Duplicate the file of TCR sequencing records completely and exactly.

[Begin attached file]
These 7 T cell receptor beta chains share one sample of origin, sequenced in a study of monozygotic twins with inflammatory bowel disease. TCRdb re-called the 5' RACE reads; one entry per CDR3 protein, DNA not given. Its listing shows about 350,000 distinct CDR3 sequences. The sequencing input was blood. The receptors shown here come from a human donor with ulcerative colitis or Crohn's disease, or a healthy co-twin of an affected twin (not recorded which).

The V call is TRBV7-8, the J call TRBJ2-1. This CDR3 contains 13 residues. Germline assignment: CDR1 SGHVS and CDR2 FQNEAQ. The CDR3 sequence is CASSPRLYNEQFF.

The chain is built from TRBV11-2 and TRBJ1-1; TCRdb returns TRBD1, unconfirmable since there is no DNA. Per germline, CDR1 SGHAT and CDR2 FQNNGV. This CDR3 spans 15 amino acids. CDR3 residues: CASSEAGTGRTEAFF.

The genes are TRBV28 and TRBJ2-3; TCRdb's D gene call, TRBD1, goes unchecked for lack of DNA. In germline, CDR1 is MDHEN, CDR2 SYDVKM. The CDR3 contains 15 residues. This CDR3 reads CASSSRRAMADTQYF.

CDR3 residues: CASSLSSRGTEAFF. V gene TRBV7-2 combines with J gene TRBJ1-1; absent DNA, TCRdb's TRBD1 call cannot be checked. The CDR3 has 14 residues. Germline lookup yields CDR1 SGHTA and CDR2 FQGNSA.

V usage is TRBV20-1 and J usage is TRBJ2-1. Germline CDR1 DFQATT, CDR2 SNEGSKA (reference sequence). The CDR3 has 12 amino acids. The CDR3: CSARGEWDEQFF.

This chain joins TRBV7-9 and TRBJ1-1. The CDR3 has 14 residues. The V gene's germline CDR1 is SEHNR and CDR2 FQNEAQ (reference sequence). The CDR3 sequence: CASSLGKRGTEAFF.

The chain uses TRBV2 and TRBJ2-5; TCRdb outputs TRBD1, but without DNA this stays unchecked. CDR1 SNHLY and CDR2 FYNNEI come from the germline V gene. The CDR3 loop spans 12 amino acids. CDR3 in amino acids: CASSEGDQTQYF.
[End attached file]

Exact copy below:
These 7 T cell receptor beta chains share one sample of origin, sequenced in a study of monozygotic twins with inflammatory bowel disease. TCRdb re-called the 5' RACE reads; one entry per CDR3 protein, DNA not given. Its listing shows about 350,000 distinct CDR3 sequences. The sequencing input was blood. The receptors shown here come from a human donor with ulcerative colitis or Crohn's disease, or a healthy co-twin of an affected twin (not recorded which).

The V call is TRBV7-8, the J call TRBJ2-1. This CDR3 contains 13 residues. Germline assignment: CDR1 SGHVS and CDR2 FQNEAQ. The CDR3 sequence is CASSPRLYNEQFF.

The chain is built from TRBV11-2 and TRBJ1-1; TCRdb returns TRBD1, unconfirmable since there is no DNA. Per germline, CDR1 SGHAT and CDR2 FQNNGV. This CDR3 spans 15 amino acids. CDR3 residues: CASSEAGTGRTEAFF.

The genes are TRBV28 and TRBJ2-3; TCRdb's D gene call, TRBD1, goes unchecked for lack of DNA. In germline, CDR1 is MDHEN, CDR2 SYDVKM. The CDR3 contains 15 residues. This CDR3 reads CASSSRRAMADTQYF.

CDR3 residues: CASSLSSRGTEAFF. V gene TRBV7-2 combines with J gene TRBJ1-1; absent DNA, TCRdb's TRBD1 call cannot be checked. The CDR3 has 14 residues. Germline lookup yields CDR1 SGHTA and CDR2 FQGNSA.

V usage is TRBV20-1 and J usage is TRBJ2-1. Germline CDR1 DFQATT, CDR2 SNEGSKA (reference sequence). The CDR3 has 12 amino acids. The CDR3: CSARGEWDEQFF.

This chain joins TRBV7-9 and TRBJ1-1. The CDR3 has 14 residues. The V gene's germline CDR1 is SEHNR and CDR2 FQNEAQ (reference sequence). The CDR3 sequence: CASSLGKRGTEAFF.

The chain uses TRBV2 and TRBJ2-5; TCRdb outputs TRBD1, but without DNA this stays unchecked. CDR1 SNHLY and CDR2 FYNNEI come from the germline V gene. The CDR3 loop spans 12 amino acids. CDR3 in amino acids: CASSEGDQTQYF.